remote monitoring, weld camera, welding automation, Machine Vision

Notes from the S&S Welding and Cutting Show in Essen, Germany

Cameron Serles
Written by Cameron Serles on August 29, 2014

Once every four years, the Schweissen & Schneiden International Trade Show is held in Essen, Germany. It’s the premier trade show in the world for the joining, cutting, and surfacing industry—so we made sure we were there when it was held this year from Sept. 16-21!

Xiris displayed its advanced camera technology at Schweissen Those of us from Xiris who attended had a great time—and we learned a lot.

The show had almost 1,000 exhibitors and about 40,000 attendees from all over the world. And almost 250 companies from more than 20 countries stopped by our booth to see our weld camera system and how it how it could be integrated into their equipment or process. So we were learning from the visitors to our booth, as well as from checking out all the other booths.

Xiris is committed to being at the cutting edge of weld camera technology, so we relished the opportunity to see firsthand—from many diverse perspectives—the latest developments in welding and to understand the needs for product development. Attending Schweissen & Schneiden motivates us to move forward in the improvement of Xiris’s products.

The overarching impression we got from the show is that globally the industry is changing and the pace of automation is likely to accelerate, increasing the need for advanced weld monitoring systems such as Weld Cameras. Automation was a key theme for most equipment exhibitors at the show, and it was obvious how important technology is becoming to the welding equipment of today. Advanced robotics, computerized control equipment, lasers, intelligent power supplies, motorized cross-slide mechanisms, welding tractors, and orbital welding equipment were just some of the items on display.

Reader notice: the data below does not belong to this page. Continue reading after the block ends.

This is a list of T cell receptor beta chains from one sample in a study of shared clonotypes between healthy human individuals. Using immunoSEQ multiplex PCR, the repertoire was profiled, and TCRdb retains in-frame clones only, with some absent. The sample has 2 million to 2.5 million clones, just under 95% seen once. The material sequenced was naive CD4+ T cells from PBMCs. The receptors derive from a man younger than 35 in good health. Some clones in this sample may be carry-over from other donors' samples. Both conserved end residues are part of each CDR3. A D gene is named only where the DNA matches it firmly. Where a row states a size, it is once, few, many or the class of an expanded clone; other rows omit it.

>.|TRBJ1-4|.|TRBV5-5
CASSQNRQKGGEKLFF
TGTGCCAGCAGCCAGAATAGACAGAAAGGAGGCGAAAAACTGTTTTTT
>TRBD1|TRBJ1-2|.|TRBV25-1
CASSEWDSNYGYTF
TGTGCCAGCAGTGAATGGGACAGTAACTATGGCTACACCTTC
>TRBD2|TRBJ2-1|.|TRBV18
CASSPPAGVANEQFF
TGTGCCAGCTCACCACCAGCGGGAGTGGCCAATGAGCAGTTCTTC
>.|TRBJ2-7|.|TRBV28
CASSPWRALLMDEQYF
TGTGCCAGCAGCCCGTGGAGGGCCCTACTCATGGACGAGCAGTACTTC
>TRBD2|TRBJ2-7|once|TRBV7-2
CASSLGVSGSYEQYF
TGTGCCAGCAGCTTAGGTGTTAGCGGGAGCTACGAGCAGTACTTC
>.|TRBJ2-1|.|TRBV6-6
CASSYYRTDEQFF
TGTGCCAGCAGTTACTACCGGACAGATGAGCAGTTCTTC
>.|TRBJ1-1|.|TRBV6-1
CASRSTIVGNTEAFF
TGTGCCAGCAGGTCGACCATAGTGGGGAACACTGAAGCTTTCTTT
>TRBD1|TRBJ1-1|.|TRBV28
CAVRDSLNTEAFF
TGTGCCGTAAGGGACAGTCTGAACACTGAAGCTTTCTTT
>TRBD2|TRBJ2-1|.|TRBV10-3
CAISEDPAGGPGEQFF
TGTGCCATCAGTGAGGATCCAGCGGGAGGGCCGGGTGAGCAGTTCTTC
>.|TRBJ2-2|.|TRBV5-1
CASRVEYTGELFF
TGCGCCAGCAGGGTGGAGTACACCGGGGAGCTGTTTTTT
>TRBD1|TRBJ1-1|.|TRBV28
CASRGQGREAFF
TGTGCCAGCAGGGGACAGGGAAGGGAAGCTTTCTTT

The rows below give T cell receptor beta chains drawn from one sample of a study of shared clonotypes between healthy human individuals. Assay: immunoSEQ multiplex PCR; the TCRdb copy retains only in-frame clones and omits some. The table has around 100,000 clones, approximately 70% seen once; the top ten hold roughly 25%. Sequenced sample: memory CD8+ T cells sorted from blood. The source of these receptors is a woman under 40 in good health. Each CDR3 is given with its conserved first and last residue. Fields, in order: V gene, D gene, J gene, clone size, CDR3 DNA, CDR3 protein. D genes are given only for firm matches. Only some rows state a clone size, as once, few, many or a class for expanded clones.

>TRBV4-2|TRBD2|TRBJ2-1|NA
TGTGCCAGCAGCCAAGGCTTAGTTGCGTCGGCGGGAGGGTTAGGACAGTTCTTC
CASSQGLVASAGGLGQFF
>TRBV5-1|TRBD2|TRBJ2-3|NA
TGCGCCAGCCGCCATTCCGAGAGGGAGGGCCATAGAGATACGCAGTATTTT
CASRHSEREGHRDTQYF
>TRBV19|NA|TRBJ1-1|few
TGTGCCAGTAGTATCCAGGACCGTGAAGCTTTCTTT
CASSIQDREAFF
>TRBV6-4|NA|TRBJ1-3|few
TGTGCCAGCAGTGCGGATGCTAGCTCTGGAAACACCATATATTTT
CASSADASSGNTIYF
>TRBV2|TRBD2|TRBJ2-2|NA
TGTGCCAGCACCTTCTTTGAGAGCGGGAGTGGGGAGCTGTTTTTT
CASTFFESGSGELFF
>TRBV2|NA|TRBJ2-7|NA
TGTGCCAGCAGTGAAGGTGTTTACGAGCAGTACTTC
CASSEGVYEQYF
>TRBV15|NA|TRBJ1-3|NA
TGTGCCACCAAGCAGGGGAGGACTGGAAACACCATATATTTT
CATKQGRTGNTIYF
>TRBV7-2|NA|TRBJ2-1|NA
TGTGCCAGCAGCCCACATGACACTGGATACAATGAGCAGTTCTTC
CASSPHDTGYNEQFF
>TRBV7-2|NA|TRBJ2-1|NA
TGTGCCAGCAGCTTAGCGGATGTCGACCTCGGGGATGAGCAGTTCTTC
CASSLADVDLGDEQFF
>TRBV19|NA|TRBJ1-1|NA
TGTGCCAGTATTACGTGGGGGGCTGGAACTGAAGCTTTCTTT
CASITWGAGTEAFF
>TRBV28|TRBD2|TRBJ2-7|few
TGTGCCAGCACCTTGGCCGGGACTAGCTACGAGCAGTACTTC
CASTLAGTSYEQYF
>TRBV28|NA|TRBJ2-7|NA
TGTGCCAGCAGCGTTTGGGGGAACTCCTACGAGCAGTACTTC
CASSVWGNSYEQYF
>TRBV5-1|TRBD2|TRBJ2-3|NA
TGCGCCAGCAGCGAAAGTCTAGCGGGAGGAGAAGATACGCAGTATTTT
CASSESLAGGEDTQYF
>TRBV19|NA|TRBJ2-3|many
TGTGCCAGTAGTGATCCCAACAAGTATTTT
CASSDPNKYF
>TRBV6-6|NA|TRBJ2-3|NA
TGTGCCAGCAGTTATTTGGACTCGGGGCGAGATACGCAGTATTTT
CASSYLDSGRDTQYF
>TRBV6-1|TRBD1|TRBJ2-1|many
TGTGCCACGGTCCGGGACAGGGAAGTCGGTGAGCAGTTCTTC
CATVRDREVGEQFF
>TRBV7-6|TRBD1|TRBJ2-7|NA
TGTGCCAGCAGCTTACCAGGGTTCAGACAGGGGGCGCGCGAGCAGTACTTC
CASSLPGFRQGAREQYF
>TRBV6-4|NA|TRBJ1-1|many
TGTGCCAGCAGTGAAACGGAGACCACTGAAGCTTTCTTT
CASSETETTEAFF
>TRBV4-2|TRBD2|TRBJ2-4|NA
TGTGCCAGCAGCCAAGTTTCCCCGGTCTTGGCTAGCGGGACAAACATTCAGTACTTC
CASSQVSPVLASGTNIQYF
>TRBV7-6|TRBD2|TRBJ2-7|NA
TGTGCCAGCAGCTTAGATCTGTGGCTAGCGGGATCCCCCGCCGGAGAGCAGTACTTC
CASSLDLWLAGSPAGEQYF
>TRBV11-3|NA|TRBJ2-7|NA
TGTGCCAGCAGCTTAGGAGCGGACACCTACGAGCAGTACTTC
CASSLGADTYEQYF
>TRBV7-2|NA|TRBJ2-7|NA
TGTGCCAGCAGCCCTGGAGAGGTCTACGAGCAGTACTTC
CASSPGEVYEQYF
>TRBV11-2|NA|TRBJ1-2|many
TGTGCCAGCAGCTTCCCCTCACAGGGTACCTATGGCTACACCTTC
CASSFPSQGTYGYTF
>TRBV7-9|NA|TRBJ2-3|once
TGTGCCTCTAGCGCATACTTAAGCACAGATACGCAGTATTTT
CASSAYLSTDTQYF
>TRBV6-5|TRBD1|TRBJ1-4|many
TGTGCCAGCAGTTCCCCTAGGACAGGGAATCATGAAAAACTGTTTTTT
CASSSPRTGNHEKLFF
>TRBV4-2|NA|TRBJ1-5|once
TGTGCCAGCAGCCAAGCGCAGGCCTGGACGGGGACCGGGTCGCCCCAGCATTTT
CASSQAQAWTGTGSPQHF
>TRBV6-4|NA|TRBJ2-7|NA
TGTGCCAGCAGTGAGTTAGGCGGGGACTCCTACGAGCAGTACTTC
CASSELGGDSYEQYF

This focus on technology is largely a result of the need all over the world to automate welding processes because the number of new people entering the welding industry is declining. But it’s also due to recognition that technology can increase quality and productivity.

Our Observations

We noted a lot of specific technology-related developments at the show, including:

  • A constant theme of the automatic machine builders at the show was the growing importance of sensors in the welding process (e.g. proximity sensors, temperature sensors, seam guidance systems, camera systems) and how that will continue to accelerate in the future.
  • Numerous companies exhibited intriguing solutions for narrow groove welding systems for very thick walled pipe—walls that were sometimes over 400 mm thick, destined for the power generation industry.
  • Some gas companies have developed welding cells that demonstrate how the welding process changes with a change in gas chemistry by using a camera to look at the weld pool. The camera would allow the observer to clearly see the difference in the weld quality as the gas chemistry changes.
  • Many laser-based or laser hybrid welding technologies were displayed, showing welding systems that were capable of welding high volumes of material very quickly.
  • Numerous orbital welding companies displayed systems that could perform a weld in pipe as small as 30 mm in diameter and as large as 5 m in diameter.
  • Some companies displayed highly innovative small-scale ID pipe cladding equipment that would allow cladding on the inner diameter of some extremely small-diameter tube and pipe.


We returned from Schweissen & Schneiden more excited than ever about the possibilities for camera technology to transform automated and semi-automated welding systems for the better. We also were encouraged by the obvious recognition within the industry of the opportunities to improve welding processes with technology. Welding is moving toward automation—and we need to be ready for it!


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